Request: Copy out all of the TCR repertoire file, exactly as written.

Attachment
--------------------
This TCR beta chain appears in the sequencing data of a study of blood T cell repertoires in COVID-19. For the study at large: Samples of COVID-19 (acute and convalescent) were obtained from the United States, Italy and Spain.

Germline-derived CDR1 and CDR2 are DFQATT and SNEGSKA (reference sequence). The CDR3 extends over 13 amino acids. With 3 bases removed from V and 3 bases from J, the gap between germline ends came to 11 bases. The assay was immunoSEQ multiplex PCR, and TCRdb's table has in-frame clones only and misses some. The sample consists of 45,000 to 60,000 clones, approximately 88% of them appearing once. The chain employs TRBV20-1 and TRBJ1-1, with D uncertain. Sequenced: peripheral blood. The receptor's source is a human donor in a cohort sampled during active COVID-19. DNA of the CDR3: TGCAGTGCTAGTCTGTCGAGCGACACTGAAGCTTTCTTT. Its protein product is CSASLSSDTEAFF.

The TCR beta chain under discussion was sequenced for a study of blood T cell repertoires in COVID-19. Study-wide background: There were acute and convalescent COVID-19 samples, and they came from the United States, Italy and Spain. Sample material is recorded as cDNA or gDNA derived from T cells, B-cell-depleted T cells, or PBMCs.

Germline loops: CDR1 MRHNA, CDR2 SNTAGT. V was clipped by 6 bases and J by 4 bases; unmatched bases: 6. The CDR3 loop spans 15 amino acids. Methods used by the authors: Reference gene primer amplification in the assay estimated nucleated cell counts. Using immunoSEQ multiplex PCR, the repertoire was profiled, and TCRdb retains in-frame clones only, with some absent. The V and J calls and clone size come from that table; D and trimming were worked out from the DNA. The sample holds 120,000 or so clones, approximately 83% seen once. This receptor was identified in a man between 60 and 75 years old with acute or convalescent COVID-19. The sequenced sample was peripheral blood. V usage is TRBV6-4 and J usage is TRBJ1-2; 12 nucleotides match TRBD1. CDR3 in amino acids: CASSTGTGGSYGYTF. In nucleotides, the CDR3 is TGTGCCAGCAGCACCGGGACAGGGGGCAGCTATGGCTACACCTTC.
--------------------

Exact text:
This TCR beta chain appears in the sequencing data of a study of blood T cell repertoires in COVID-19. For the study at large: Samples of COVID-19 (acute and convalescent) were obtained from the United States, Italy and Spain.

Germline-derived CDR1 and CDR2 are DFQATT and SNEGSKA (reference sequence). The CDR3 extends over 13 amino acids. With 3 bases removed from V and 3 bases from J, the gap between germline ends came to 11 bases. The assay was immunoSEQ multiplex PCR, and TCRdb's table has in-frame clones only and misses some. The sample consists of 45,000 to 60,000 clones, approximately 88% of them appearing once. The chain employs TRBV20-1 and TRBJ1-1, with D uncertain. Sequenced: peripheral blood. The receptor's source is a human donor in a cohort sampled during active COVID-19. DNA of the CDR3: TGCAGTGCTAGTCTGTCGAGCGACACTGAAGCTTTCTTT. Its protein product is CSASLSSDTEAFF.

The TCR beta chain under discussion was sequenced for a study of blood T cell repertoires in COVID-19. Study-wide background: There were acute and convalescent COVID-19 samples, and they came from the United States, Italy and Spain. Sample material is recorded as cDNA or gDNA derived from T cells, B-cell-depleted T cells, or PBMCs.

Germline loops: CDR1 MRHNA, CDR2 SNTAGT. V was clipped by 6 bases and J by 4 bases; unmatched bases: 6. The CDR3 loop spans 15 amino acids. Methods used by the authors: Reference gene primer amplification in the assay estimated nucleated cell counts. Using immunoSEQ multiplex PCR, the repertoire was profiled, and TCRdb retains in-frame clones only, with some absent. The V and J calls and clone size come from that table; D and trimming were worked out from the DNA. The sample holds 120,000 or so clones, approximately 83% seen once. This receptor was identified in a man between 60 and 75 years old with acute or convalescent COVID-19. The sequenced sample was peripheral blood. V usage is TRBV6-4 and J usage is TRBJ1-2; 12 nucleotides match TRBD1. CDR3 in amino acids: CASSTGTGGSYGYTF. In nucleotides, the CDR3 is TGTGCCAGCAGCACCGGGACAGGGGGCAGCTATGGCTACACCTTC.